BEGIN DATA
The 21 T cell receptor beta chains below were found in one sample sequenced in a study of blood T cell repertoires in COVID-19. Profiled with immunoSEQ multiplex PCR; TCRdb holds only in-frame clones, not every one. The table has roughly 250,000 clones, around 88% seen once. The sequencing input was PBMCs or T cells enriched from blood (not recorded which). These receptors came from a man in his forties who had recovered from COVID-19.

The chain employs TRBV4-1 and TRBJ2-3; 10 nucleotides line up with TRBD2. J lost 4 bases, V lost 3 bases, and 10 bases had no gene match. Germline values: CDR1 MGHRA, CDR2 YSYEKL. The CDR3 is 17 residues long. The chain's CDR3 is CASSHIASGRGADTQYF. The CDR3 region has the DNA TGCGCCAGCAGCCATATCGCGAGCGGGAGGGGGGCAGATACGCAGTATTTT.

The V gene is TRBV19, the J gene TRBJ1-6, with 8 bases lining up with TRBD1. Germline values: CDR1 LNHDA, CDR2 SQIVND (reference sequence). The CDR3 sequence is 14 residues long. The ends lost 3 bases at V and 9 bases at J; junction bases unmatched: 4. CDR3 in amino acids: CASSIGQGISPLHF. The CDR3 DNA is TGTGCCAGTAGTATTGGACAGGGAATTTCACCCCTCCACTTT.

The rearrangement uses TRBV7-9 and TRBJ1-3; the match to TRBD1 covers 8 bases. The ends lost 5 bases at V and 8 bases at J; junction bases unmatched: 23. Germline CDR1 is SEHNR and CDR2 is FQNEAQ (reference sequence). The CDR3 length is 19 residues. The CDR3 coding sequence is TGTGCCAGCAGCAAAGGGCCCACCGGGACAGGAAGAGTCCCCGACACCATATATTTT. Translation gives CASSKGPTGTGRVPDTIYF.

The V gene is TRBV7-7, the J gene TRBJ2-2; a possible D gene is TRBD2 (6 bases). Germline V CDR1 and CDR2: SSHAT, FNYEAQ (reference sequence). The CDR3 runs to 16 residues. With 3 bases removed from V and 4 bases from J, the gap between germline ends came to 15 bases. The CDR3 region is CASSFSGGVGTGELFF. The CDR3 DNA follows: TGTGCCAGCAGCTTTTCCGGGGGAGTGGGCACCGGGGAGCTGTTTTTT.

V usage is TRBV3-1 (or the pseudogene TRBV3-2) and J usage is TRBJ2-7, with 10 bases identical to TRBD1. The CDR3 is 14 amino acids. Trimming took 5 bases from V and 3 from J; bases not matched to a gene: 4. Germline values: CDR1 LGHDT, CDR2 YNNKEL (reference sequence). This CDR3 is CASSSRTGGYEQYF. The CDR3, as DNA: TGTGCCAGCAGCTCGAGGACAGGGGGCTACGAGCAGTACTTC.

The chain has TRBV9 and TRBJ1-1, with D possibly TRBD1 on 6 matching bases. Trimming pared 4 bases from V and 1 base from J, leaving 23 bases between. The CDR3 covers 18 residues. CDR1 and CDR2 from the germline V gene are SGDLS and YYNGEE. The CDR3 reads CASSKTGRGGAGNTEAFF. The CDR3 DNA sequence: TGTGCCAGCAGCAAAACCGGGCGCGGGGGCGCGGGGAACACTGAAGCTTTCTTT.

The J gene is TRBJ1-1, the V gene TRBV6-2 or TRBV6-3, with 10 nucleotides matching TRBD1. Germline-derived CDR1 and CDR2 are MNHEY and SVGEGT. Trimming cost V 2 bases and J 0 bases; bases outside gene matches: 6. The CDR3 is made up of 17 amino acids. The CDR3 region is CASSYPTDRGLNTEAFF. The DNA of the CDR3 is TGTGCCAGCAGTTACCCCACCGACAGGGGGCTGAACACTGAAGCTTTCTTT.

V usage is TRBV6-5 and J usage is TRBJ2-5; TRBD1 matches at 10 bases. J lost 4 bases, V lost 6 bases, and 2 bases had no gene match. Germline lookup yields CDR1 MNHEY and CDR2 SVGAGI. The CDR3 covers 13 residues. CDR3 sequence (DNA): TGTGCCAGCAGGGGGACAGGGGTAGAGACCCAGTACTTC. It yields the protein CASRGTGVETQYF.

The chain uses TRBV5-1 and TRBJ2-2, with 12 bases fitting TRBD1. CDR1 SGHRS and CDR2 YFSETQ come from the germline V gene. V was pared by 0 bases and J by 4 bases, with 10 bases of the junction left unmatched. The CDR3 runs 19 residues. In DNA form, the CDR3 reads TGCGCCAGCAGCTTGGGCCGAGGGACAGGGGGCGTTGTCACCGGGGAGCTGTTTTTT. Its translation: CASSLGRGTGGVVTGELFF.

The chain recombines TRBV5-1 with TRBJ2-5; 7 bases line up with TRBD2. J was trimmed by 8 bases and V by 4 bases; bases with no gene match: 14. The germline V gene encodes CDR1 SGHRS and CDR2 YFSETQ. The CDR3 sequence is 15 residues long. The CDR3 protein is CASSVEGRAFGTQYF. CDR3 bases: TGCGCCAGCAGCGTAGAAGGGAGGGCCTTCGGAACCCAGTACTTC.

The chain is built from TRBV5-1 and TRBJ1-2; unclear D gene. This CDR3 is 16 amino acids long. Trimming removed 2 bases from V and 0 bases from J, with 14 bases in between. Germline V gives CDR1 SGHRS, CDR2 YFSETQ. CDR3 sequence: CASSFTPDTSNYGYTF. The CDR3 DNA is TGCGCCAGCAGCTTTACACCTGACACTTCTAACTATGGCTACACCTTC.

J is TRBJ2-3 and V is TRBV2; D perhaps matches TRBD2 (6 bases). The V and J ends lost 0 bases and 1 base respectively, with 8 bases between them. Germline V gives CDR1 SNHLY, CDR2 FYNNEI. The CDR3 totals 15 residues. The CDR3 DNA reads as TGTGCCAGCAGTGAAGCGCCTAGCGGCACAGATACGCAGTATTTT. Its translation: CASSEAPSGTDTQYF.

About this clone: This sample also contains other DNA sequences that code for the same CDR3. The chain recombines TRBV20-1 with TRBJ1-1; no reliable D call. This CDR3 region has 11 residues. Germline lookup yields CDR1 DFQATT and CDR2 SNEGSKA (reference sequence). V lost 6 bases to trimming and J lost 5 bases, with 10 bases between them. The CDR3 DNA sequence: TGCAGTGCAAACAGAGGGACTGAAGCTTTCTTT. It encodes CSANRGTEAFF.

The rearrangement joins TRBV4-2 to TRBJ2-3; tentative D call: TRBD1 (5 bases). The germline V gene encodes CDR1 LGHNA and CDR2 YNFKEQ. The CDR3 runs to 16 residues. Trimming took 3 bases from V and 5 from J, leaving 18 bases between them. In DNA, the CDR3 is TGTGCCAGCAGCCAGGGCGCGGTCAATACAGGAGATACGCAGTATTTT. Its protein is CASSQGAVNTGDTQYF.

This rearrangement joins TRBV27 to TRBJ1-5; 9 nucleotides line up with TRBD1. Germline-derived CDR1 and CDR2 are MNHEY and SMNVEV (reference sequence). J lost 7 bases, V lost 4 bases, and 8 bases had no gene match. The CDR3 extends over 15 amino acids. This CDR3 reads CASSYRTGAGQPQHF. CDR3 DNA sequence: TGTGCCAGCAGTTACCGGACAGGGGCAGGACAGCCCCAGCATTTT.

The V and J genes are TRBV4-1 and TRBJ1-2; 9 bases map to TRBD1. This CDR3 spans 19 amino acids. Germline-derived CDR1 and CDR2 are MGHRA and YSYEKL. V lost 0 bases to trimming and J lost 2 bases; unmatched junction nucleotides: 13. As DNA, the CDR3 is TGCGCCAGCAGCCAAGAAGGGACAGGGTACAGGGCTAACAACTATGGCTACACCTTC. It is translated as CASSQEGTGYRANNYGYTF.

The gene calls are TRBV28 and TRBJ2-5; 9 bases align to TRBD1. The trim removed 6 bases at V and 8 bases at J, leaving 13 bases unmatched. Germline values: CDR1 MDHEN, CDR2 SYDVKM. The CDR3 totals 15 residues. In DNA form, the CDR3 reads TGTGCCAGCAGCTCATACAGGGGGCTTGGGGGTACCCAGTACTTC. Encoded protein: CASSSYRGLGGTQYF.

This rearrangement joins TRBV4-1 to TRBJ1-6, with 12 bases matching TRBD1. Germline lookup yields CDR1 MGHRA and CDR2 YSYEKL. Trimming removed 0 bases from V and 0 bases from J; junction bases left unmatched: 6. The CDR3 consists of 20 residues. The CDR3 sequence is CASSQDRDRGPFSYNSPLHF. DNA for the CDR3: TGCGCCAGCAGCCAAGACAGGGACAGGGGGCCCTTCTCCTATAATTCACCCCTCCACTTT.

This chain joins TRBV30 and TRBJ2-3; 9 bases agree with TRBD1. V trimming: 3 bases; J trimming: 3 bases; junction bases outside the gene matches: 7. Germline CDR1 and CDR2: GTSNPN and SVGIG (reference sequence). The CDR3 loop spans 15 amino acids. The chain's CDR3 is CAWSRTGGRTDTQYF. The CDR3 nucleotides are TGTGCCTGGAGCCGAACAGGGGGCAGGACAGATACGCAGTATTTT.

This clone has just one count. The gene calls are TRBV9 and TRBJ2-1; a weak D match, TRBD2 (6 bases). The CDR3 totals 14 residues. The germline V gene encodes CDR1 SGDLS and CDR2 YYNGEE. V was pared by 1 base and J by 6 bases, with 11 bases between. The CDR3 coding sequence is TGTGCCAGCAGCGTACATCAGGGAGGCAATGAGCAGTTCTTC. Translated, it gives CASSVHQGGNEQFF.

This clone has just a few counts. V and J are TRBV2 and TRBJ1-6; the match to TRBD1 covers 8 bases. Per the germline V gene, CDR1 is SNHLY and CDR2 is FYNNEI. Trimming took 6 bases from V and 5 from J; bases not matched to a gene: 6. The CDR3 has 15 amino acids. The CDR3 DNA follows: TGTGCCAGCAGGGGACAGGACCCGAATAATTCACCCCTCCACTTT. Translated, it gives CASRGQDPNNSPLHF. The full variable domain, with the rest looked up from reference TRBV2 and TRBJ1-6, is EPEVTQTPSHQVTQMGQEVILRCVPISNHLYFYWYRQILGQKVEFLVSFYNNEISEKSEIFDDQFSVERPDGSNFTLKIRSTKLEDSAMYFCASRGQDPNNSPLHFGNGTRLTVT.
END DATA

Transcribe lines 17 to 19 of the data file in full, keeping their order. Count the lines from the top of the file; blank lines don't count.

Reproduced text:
The V and J genes are TRBV4-1 and TRBJ1-2; 9 bases map to TRBD1. This CDR3 spans 19 amino acids. Germline-derived CDR1 and CDR2 are MGHRA and YSYEKL. V lost 0 bases to trimming and J lost 2 bases; unmatched junction nucleotides: 13. As DNA, the CDR3 is TGCGCCAGCAGCCAAGAAGGGACAGGGTACAGGGCTAACAACTATGGCTACACCTTC. It is translated as CASSQEGTGYRANNYGYTF.

The gene calls are TRBV28 and TRBJ2-5; 9 bases align to TRBD1. The trim removed 6 bases at V and 8 bases at J, leaving 13 bases unmatched. Germline values: CDR1 MDHEN, CDR2 SYDVKM. The CDR3 totals 15 residues. In DNA form, the CDR3 reads TGTGCCAGCAGCTCATACAGGGGGCTTGGGGGTACCCAGTACTTC. Encoded protein: CASSSYRGLGGTQYF.

This rearrangement joins TRBV4-1 to TRBJ1-6, with 12 bases matching TRBD1. Germline lookup yields CDR1 MGHRA and CDR2 YSYEKL. Trimming removed 0 bases from V and 0 bases from J; junction bases left unmatched: 6. The CDR3 consists of 20 residues. The CDR3 sequence is CASSQDRDRGPFSYNSPLHF. DNA for the CDR3: TGCGCCAGCAGCCAAGACAGGGACAGGGGGCCCTTCTCCTATAATTCACCCCTCCACTTT.